Kazimir Malevich, Architecton (Gota), 1923
(reconstructed in 1978, incorporating original elements)
In 1919 Kazimir Malevich announced that the future of Suprematism, the abstract pictorial style he invented four years prior, lay in three-dimensions. In 1923 Malevich made his first architectons, visually austere but compositionally complex structures built of small blocks of plaster. Gota, on view in Inventing Abstraction, is one of Malevich’s earliest architectons. Rather than actual architectural projects, architectons were imaginary structures meant to transform our conception of our lived environment. Gota is one of a number of these structures in the collection of Centre Pompidou, reconstructed in 1978 by incorporating a number of original elements, brought out of the Soviet Union by one of Malevich’s students.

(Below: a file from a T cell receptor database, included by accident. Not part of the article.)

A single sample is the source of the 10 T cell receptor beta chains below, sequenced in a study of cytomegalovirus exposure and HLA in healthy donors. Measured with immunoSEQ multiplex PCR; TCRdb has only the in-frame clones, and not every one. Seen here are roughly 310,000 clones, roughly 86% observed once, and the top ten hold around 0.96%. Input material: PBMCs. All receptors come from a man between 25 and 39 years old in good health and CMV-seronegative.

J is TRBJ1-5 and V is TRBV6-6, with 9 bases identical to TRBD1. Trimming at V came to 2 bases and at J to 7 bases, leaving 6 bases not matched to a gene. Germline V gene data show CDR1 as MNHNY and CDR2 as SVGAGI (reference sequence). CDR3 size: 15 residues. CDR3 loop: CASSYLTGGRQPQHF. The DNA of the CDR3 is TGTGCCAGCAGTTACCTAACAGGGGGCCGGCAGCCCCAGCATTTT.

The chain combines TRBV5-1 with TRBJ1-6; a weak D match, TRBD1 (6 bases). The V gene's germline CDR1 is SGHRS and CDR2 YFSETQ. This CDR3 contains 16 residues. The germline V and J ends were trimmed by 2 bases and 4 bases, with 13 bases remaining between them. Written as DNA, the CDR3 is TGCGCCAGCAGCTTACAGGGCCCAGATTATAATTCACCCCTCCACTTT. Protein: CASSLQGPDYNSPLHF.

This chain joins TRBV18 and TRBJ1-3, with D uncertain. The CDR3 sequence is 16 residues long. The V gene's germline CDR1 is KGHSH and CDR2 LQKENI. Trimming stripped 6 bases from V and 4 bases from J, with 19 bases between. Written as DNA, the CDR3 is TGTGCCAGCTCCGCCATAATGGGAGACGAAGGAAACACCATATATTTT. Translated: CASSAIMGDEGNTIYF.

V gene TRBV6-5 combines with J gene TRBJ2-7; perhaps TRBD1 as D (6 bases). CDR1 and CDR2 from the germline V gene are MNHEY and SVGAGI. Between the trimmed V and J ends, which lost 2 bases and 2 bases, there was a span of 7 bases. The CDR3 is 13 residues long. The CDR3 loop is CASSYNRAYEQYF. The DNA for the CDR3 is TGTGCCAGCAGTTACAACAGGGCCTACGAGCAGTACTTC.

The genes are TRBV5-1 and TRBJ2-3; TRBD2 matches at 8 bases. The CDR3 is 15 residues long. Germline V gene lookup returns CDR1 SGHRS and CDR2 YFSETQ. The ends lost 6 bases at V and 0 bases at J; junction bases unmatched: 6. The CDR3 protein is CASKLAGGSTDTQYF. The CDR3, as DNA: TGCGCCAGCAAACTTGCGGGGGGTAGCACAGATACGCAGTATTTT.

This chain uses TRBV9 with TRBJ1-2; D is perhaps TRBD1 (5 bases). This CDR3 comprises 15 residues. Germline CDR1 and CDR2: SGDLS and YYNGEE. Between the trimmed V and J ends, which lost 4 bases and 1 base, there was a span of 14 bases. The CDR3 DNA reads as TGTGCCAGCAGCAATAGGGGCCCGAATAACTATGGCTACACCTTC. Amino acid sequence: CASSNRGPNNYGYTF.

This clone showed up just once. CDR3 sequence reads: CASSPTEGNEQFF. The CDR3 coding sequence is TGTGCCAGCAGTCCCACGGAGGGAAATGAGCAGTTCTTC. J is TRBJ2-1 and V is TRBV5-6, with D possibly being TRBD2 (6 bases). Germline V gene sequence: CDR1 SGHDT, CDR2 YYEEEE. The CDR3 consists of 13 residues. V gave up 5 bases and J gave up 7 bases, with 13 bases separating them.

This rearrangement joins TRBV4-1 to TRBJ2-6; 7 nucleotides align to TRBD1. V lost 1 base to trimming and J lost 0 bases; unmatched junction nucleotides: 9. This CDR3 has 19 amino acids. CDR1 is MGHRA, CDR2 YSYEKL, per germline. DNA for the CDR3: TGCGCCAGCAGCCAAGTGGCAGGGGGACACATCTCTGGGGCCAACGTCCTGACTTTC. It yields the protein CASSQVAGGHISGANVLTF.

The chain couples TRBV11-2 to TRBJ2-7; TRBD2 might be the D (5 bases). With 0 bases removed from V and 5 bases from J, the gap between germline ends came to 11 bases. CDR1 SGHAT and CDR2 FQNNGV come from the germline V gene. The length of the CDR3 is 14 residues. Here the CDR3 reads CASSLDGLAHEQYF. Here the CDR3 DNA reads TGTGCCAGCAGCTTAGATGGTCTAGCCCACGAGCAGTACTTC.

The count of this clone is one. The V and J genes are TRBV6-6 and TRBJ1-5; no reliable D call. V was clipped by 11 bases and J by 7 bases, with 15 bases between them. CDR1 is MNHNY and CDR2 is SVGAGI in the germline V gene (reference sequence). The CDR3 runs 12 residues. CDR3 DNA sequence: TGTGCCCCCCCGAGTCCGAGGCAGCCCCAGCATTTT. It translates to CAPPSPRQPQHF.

Contemporary Artists about abstraction
On the “Conversations” page of our exhibition website you can hear contemporary artists speak about a work of their choice in Inventing Abstraction. Recently Wolfgang Laib spoke about his special relation with Kazimir Malevich’s White on White. Laib’s current installation Pollen from Hazelnut in the Museum’s atrium, on view through March 11th, 2013, gives his story a particular resonance.
Wolfgang Laib, Pollen from Hazelnut, currently installed at The Museum of Modern Art. Photo by Jason Mandella.